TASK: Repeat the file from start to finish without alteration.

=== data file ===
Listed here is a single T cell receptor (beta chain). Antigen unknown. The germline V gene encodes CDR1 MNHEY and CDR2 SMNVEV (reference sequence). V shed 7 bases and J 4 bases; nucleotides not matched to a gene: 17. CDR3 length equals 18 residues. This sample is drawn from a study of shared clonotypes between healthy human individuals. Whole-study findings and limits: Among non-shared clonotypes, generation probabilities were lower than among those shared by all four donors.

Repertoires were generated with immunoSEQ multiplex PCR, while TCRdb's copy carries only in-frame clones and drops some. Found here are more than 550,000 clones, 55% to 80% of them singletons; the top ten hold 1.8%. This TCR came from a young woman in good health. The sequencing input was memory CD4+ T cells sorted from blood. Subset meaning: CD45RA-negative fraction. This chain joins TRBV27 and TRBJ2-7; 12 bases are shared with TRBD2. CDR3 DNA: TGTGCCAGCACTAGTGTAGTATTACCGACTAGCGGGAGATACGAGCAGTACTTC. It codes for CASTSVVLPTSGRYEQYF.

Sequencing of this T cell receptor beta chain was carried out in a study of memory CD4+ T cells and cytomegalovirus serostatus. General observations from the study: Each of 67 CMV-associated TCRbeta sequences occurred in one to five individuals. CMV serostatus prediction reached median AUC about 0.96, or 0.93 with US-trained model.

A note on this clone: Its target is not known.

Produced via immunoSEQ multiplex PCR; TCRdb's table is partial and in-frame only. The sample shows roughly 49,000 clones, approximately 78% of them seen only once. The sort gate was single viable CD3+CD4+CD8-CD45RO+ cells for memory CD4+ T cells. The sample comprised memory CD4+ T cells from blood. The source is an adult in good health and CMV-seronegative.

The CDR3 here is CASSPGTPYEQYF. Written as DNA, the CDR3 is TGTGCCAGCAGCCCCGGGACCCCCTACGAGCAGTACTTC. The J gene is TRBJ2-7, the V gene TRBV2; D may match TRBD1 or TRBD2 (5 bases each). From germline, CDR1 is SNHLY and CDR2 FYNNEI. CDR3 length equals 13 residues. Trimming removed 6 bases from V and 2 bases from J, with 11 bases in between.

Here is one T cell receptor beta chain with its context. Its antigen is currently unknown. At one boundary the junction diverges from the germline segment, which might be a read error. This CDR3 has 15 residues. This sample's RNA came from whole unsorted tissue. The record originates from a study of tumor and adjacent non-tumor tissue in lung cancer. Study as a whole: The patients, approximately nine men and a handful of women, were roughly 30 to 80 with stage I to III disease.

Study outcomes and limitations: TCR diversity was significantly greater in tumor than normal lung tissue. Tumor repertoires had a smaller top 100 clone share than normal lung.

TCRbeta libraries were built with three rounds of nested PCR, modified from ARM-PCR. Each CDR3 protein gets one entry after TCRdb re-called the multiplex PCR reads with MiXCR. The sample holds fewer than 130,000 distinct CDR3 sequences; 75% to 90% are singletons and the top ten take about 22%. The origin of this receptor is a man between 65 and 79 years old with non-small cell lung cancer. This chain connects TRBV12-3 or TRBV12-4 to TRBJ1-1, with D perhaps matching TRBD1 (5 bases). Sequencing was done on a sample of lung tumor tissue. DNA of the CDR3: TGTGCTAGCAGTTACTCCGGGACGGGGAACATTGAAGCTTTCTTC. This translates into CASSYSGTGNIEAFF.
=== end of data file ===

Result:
Listed here is a single T cell receptor (beta chain). Antigen unknown. The germline V gene encodes CDR1 MNHEY and CDR2 SMNVEV (reference sequence). V shed 7 bases and J 4 bases; nucleotides not matched to a gene: 17. CDR3 length equals 18 residues. This sample is drawn from a study of shared clonotypes between healthy human individuals. Whole-study findings and limits: Among non-shared clonotypes, generation probabilities were lower than among those shared by all four donors.

Repertoires were generated with immunoSEQ multiplex PCR, while TCRdb's copy carries only in-frame clones and drops some. Found here are more than 550,000 clones, 55% to 80% of them singletons; the top ten hold 1.8%. This TCR came from a young woman in good health. The sequencing input was memory CD4+ T cells sorted from blood. Subset meaning: CD45RA-negative fraction. This chain joins TRBV27 and TRBJ2-7; 12 bases are shared with TRBD2. CDR3 DNA: TGTGCCAGCACTAGTGTAGTATTACCGACTAGCGGGAGATACGAGCAGTACTTC. It codes for CASTSVVLPTSGRYEQYF.

Sequencing of this T cell receptor beta chain was carried out in a study of memory CD4+ T cells and cytomegalovirus serostatus. General observations from the study: Each of 67 CMV-associated TCRbeta sequences occurred in one to five individuals. CMV serostatus prediction reached median AUC about 0.96, or 0.93 with US-trained model.

A note on this clone: Its target is not known.

Produced via immunoSEQ multiplex PCR; TCRdb's table is partial and in-frame only. The sample shows roughly 49,000 clones, approximately 78% of them seen only once. The sort gate was single viable CD3+CD4+CD8-CD45RO+ cells for memory CD4+ T cells. The sample comprised memory CD4+ T cells from blood. The source is an adult in good health and CMV-seronegative.

The CDR3 here is CASSPGTPYEQYF. Written as DNA, the CDR3 is TGTGCCAGCAGCCCCGGGACCCCCTACGAGCAGTACTTC. The J gene is TRBJ2-7, the V gene TRBV2; D may match TRBD1 or TRBD2 (5 bases each). From germline, CDR1 is SNHLY and CDR2 FYNNEI. CDR3 length equals 13 residues. Trimming removed 6 bases from V and 2 bases from J, with 11 bases in between.

Here is one T cell receptor beta chain with its context. Its antigen is currently unknown. At one boundary the junction diverges from the germline segment, which might be a read error. This CDR3 has 15 residues. This sample's RNA came from whole unsorted tissue. The record originates from a study of tumor and adjacent non-tumor tissue in lung cancer. Study as a whole: The patients, approximately nine men and a handful of women, were roughly 30 to 80 with stage I to III disease.

Study outcomes and limitations: TCR diversity was significantly greater in tumor than normal lung tissue. Tumor repertoires had a smaller top 100 clone share than normal lung.

TCRbeta libraries were built with three rounds of nested PCR, modified from ARM-PCR. Each CDR3 protein gets one entry after TCRdb re-called the multiplex PCR reads with MiXCR. The sample holds fewer than 130,000 distinct CDR3 sequences; 75% to 90% are singletons and the top ten take about 22%. The origin of this receptor is a man between 65 and 79 years old with non-small cell lung cancer. This chain connects TRBV12-3 or TRBV12-4 to TRBJ1-1, with D perhaps matching TRBD1 (5 bases). Sequencing was done on a sample of lung tumor tissue. DNA of the CDR3: TGTGCTAGCAGTTACTCCGGGACGGGGAACATTGAAGCTTTCTTC. This translates into CASSYSGTGNIEAFF.